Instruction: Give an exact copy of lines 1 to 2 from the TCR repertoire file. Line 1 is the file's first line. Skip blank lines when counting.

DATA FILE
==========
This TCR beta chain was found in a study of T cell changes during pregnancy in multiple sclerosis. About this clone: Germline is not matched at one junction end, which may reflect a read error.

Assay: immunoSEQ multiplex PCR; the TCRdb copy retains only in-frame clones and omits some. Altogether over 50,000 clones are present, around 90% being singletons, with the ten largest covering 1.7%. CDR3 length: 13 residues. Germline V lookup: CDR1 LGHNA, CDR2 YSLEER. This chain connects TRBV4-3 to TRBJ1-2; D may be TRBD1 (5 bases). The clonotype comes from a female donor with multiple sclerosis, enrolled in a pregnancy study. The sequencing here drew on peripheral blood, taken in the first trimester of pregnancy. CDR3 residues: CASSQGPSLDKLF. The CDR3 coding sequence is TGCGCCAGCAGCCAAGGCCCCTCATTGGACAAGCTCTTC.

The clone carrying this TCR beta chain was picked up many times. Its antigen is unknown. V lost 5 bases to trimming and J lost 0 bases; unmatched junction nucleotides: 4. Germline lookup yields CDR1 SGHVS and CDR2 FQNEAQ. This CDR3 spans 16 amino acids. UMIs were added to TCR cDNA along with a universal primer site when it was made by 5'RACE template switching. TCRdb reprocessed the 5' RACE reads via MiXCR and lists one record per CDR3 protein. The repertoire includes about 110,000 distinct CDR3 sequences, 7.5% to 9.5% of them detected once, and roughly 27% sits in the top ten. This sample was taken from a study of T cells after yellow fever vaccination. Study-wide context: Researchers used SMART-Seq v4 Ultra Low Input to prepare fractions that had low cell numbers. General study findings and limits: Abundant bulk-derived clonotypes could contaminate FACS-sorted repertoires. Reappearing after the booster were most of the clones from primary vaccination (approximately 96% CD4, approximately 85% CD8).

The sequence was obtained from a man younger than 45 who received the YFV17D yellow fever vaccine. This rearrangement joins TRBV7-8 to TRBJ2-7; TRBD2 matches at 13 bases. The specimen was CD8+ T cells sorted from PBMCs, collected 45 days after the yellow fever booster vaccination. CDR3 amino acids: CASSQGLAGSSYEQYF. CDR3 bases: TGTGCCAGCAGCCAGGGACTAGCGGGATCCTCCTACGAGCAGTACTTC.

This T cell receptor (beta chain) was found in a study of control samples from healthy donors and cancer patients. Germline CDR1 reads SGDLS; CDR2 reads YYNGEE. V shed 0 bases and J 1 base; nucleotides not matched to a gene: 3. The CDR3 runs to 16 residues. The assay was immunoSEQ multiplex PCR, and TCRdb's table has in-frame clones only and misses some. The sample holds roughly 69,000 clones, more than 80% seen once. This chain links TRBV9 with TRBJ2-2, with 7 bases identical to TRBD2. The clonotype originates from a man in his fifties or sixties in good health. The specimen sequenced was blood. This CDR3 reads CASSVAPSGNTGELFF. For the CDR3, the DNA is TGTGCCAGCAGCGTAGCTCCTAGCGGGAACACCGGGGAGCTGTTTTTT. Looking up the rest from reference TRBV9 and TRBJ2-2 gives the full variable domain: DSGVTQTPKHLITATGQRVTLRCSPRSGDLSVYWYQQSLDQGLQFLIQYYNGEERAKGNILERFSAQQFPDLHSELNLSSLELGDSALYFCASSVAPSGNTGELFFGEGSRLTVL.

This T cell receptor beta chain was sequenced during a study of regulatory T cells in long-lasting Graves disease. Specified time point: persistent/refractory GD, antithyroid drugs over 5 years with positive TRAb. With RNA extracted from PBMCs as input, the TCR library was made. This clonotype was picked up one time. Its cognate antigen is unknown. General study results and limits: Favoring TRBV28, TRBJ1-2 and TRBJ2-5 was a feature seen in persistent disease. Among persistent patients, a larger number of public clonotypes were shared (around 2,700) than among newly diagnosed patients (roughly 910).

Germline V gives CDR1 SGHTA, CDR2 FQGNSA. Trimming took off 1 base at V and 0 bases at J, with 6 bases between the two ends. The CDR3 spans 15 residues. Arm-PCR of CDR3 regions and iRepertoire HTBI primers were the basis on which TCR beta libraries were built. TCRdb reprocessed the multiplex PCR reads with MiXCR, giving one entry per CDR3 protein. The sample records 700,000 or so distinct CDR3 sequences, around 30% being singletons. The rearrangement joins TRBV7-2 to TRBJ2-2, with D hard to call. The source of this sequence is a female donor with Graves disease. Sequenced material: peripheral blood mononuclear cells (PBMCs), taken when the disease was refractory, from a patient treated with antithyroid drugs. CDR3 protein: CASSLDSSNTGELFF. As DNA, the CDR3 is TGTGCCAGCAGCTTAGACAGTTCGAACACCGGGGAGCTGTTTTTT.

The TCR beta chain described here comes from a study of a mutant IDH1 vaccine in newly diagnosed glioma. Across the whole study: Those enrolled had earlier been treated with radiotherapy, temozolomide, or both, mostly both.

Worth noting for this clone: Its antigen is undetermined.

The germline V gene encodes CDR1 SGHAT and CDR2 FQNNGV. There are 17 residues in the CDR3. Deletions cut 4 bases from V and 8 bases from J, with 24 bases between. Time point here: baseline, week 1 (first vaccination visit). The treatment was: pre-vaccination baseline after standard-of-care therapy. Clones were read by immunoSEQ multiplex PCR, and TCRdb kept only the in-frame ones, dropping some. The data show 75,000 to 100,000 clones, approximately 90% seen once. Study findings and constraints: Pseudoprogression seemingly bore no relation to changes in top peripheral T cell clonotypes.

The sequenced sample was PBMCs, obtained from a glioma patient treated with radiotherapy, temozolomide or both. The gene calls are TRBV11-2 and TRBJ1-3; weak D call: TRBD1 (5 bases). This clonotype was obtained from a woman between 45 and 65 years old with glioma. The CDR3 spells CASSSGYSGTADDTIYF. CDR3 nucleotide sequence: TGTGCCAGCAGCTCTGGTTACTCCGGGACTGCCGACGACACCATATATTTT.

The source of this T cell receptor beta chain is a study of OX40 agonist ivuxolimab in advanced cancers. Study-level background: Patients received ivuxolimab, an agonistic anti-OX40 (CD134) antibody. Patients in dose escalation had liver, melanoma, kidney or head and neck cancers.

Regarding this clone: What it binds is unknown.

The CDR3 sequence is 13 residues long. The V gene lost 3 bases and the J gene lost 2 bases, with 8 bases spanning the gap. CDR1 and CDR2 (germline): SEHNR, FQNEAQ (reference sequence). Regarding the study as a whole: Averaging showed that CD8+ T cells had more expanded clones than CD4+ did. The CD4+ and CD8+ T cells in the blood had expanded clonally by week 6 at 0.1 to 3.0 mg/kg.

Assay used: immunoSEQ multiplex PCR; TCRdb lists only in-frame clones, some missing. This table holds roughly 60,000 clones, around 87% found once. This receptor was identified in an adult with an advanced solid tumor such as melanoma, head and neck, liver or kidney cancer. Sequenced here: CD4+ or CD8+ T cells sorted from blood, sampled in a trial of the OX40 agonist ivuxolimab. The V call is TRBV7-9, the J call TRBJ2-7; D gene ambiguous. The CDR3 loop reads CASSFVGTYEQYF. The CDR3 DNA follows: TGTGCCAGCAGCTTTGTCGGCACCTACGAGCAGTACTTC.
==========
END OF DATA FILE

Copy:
This TCR beta chain was found in a study of T cell changes during pregnancy in multiple sclerosis. About this clone: Germline is not matched at one junction end, which may reflect a read error.

Assay: immunoSEQ multiplex PCR; the TCRdb copy retains only in-frame clones and omits some. Altogether over 50,000 clones are present, around 90% being singletons, with the ten largest covering 1.7%. CDR3 length: 13 residues. Germline V lookup: CDR1 LGHNA, CDR2 YSLEER. This chain connects TRBV4-3 to TRBJ1-2; D may be TRBD1 (5 bases). The clonotype comes from a female donor with multiple sclerosis, enrolled in a pregnancy study. The sequencing here drew on peripheral blood, taken in the first trimester of pregnancy. CDR3 residues: CASSQGPSLDKLF. The CDR3 coding sequence is TGCGCCAGCAGCCAAGGCCCCTCATTGGACAAGCTCTTC.